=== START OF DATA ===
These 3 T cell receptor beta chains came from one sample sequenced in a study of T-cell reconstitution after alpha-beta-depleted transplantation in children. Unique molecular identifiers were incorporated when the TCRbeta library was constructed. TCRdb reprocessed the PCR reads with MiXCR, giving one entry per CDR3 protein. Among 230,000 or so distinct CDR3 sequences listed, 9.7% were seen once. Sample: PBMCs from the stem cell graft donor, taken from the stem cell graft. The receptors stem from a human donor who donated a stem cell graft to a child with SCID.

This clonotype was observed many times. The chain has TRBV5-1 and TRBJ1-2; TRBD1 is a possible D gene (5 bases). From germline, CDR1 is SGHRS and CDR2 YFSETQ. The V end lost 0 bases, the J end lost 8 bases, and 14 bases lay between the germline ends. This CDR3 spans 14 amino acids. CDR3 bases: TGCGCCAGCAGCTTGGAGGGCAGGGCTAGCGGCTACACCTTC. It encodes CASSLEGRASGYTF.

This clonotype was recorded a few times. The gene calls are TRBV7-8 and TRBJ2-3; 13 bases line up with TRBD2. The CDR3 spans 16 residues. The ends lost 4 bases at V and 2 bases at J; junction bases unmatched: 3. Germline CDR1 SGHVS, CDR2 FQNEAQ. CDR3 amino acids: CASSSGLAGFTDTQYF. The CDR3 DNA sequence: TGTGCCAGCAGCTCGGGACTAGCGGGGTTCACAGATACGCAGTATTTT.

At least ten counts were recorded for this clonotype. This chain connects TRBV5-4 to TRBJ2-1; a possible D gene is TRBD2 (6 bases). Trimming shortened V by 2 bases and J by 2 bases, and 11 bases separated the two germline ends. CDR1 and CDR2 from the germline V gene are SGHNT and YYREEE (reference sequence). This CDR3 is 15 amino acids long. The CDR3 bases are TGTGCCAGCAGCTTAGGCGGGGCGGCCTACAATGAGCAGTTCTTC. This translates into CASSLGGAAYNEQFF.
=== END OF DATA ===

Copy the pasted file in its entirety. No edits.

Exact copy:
These 3 T cell receptor beta chains came from one sample sequenced in a study of T-cell reconstitution after alpha-beta-depleted transplantation in children. Unique molecular identifiers were incorporated when the TCRbeta library was constructed. TCRdb reprocessed the PCR reads with MiXCR, giving one entry per CDR3 protein. Among 230,000 or so distinct CDR3 sequences listed, 9.7% were seen once. Sample: PBMCs from the stem cell graft donor, taken from the stem cell graft. The receptors stem from a human donor who donated a stem cell graft to a child with SCID.

This clonotype was observed many times. The chain has TRBV5-1 and TRBJ1-2; TRBD1 is a possible D gene (5 bases). From germline, CDR1 is SGHRS and CDR2 YFSETQ. The V end lost 0 bases, the J end lost 8 bases, and 14 bases lay between the germline ends. This CDR3 spans 14 amino acids. CDR3 bases: TGCGCCAGCAGCTTGGAGGGCAGGGCTAGCGGCTACACCTTC. It encodes CASSLEGRASGYTF.

This clonotype was recorded a few times. The gene calls are TRBV7-8 and TRBJ2-3; 13 bases line up with TRBD2. The CDR3 spans 16 residues. The ends lost 4 bases at V and 2 bases at J; junction bases unmatched: 3. Germline CDR1 SGHVS, CDR2 FQNEAQ. CDR3 amino acids: CASSSGLAGFTDTQYF. The CDR3 DNA sequence: TGTGCCAGCAGCTCGGGACTAGCGGGGTTCACAGATACGCAGTATTTT.

At least ten counts were recorded for this clonotype. This chain connects TRBV5-4 to TRBJ2-1; a possible D gene is TRBD2 (6 bases). Trimming shortened V by 2 bases and J by 2 bases, and 11 bases separated the two germline ends. CDR1 and CDR2 from the germline V gene are SGHNT and YYREEE (reference sequence). This CDR3 is 15 amino acids long. The CDR3 bases are TGTGCCAGCAGCTTAGGCGGGGCGGCCTACAATGAGCAGTTCTTC. This translates into CASSLGGAAYNEQFF.